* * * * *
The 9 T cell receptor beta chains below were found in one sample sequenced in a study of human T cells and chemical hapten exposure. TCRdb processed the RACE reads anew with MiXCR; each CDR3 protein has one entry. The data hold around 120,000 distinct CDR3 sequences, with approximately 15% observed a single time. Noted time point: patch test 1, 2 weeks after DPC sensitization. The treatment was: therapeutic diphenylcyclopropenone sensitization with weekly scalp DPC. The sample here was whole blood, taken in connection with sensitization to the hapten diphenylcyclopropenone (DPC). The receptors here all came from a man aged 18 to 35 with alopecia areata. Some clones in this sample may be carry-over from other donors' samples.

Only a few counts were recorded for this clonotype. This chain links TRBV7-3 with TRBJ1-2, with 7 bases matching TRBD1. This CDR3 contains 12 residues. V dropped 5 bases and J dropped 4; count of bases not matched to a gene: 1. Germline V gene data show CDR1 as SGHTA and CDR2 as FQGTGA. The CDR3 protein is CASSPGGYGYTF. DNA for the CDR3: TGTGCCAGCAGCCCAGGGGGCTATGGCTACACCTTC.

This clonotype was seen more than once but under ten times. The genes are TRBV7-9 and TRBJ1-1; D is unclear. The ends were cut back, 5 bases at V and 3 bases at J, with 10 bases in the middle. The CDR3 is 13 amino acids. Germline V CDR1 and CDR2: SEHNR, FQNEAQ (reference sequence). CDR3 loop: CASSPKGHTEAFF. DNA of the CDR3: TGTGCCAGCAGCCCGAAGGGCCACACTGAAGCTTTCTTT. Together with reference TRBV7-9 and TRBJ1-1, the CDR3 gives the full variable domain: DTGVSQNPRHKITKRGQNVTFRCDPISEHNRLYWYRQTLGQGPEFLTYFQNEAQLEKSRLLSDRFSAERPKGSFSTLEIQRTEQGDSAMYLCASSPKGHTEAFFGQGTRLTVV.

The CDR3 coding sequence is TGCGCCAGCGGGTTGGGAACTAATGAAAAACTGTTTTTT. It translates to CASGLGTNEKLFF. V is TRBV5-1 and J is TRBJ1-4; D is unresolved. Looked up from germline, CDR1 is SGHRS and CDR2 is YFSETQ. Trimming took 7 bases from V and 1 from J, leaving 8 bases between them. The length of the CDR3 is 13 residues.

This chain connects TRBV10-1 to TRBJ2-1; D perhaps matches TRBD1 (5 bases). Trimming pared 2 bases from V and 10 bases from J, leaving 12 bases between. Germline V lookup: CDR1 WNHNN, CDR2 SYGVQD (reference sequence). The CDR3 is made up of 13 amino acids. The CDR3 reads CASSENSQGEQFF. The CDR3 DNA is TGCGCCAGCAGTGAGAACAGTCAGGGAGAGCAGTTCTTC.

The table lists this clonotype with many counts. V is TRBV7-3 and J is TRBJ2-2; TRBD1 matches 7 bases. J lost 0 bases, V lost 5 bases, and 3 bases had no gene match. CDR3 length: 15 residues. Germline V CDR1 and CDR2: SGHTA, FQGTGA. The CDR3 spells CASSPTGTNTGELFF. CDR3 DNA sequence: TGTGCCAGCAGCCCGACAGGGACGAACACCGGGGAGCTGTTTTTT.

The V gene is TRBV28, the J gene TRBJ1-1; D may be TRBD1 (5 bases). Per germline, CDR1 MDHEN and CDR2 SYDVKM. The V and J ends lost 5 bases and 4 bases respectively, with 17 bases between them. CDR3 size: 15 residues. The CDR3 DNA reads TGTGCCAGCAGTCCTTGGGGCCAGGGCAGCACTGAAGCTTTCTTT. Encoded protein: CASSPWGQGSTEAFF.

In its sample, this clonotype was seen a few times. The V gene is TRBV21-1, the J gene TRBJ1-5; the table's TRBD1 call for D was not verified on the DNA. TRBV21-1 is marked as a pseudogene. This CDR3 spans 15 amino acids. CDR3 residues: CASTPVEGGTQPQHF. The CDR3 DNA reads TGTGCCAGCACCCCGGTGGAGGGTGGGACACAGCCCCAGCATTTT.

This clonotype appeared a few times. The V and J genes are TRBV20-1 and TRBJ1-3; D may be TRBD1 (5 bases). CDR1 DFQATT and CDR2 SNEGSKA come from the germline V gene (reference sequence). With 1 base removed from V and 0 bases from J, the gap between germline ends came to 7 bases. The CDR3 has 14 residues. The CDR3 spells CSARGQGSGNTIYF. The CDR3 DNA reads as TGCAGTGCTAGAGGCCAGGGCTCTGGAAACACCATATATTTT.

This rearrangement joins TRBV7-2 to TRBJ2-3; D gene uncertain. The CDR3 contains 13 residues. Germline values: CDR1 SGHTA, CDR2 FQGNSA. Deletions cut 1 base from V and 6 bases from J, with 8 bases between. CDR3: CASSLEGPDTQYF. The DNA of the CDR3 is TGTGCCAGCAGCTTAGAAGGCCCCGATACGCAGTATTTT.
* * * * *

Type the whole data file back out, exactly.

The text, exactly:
The 9 T cell receptor beta chains below were found in one sample sequenced in a study of human T cells and chemical hapten exposure. TCRdb processed the RACE reads anew with MiXCR; each CDR3 protein has one entry. The data hold around 120,000 distinct CDR3 sequences, with approximately 15% observed a single time. Noted time point: patch test 1, 2 weeks after DPC sensitization. The treatment was: therapeutic diphenylcyclopropenone sensitization with weekly scalp DPC. The sample here was whole blood, taken in connection with sensitization to the hapten diphenylcyclopropenone (DPC). The receptors here all came from a man aged 18 to 35 with alopecia areata. Some clones in this sample may be carry-over from other donors' samples.

Only a few counts were recorded for this clonotype. This chain links TRBV7-3 with TRBJ1-2, with 7 bases matching TRBD1. This CDR3 contains 12 residues. V dropped 5 bases and J dropped 4; count of bases not matched to a gene: 1. Germline V gene data show CDR1 as SGHTA and CDR2 as FQGTGA. The CDR3 protein is CASSPGGYGYTF. DNA for the CDR3: TGTGCCAGCAGCCCAGGGGGCTATGGCTACACCTTC.

This clonotype was seen more than once but under ten times. The genes are TRBV7-9 and TRBJ1-1; D is unclear. The ends were cut back, 5 bases at V and 3 bases at J, with 10 bases in the middle. The CDR3 is 13 amino acids. Germline V CDR1 and CDR2: SEHNR, FQNEAQ (reference sequence). CDR3 loop: CASSPKGHTEAFF. DNA of the CDR3: TGTGCCAGCAGCCCGAAGGGCCACACTGAAGCTTTCTTT. Together with reference TRBV7-9 and TRBJ1-1, the CDR3 gives the full variable domain: DTGVSQNPRHKITKRGQNVTFRCDPISEHNRLYWYRQTLGQGPEFLTYFQNEAQLEKSRLLSDRFSAERPKGSFSTLEIQRTEQGDSAMYLCASSPKGHTEAFFGQGTRLTVV.

The CDR3 coding sequence is TGCGCCAGCGGGTTGGGAACTAATGAAAAACTGTTTTTT. It translates to CASGLGTNEKLFF. V is TRBV5-1 and J is TRBJ1-4; D is unresolved. Looked up from germline, CDR1 is SGHRS and CDR2 is YFSETQ. Trimming took 7 bases from V and 1 from J, leaving 8 bases between them. The length of the CDR3 is 13 residues.

This chain connects TRBV10-1 to TRBJ2-1; D perhaps matches TRBD1 (5 bases). Trimming pared 2 bases from V and 10 bases from J, leaving 12 bases between. Germline V lookup: CDR1 WNHNN, CDR2 SYGVQD (reference sequence). The CDR3 is made up of 13 amino acids. The CDR3 reads CASSENSQGEQFF. The CDR3 DNA is TGCGCCAGCAGTGAGAACAGTCAGGGAGAGCAGTTCTTC.

The table lists this clonotype with many counts. V is TRBV7-3 and J is TRBJ2-2; TRBD1 matches 7 bases. J lost 0 bases, V lost 5 bases, and 3 bases had no gene match. CDR3 length: 15 residues. Germline V CDR1 and CDR2: SGHTA, FQGTGA. The CDR3 spells CASSPTGTNTGELFF. CDR3 DNA sequence: TGTGCCAGCAGCCCGACAGGGACGAACACCGGGGAGCTGTTTTTT.

The V gene is TRBV28, the J gene TRBJ1-1; D may be TRBD1 (5 bases). Per germline, CDR1 MDHEN and CDR2 SYDVKM. The V and J ends lost 5 bases and 4 bases respectively, with 17 bases between them. CDR3 size: 15 residues. The CDR3 DNA reads TGTGCCAGCAGTCCTTGGGGCCAGGGCAGCACTGAAGCTTTCTTT. Encoded protein: CASSPWGQGSTEAFF.

In its sample, this clonotype was seen a few times. The V gene is TRBV21-1, the J gene TRBJ1-5; the table's TRBD1 call for D was not verified on the DNA. TRBV21-1 is marked as a pseudogene. This CDR3 spans 15 amino acids. CDR3 residues: CASTPVEGGTQPQHF. The CDR3 DNA reads TGTGCCAGCACCCCGGTGGAGGGTGGGACACAGCCCCAGCATTTT.

This clonotype appeared a few times. The V and J genes are TRBV20-1 and TRBJ1-3; D may be TRBD1 (5 bases). CDR1 DFQATT and CDR2 SNEGSKA come from the germline V gene (reference sequence). With 1 base removed from V and 0 bases from J, the gap between germline ends came to 7 bases. The CDR3 has 14 residues. The CDR3 spells CSARGQGSGNTIYF. The CDR3 DNA reads as TGCAGTGCTAGAGGCCAGGGCTCTGGAAACACCATATATTTT.

This rearrangement joins TRBV7-2 to TRBJ2-3; D gene uncertain. The CDR3 contains 13 residues. Germline values: CDR1 SGHTA, CDR2 FQGNSA. Deletions cut 1 base from V and 6 bases from J, with 8 bases between. CDR3: CASSLEGPDTQYF. The DNA of the CDR3 is TGTGCCAGCAGCTTAGAAGGCCCCGATACGCAGTATTTT.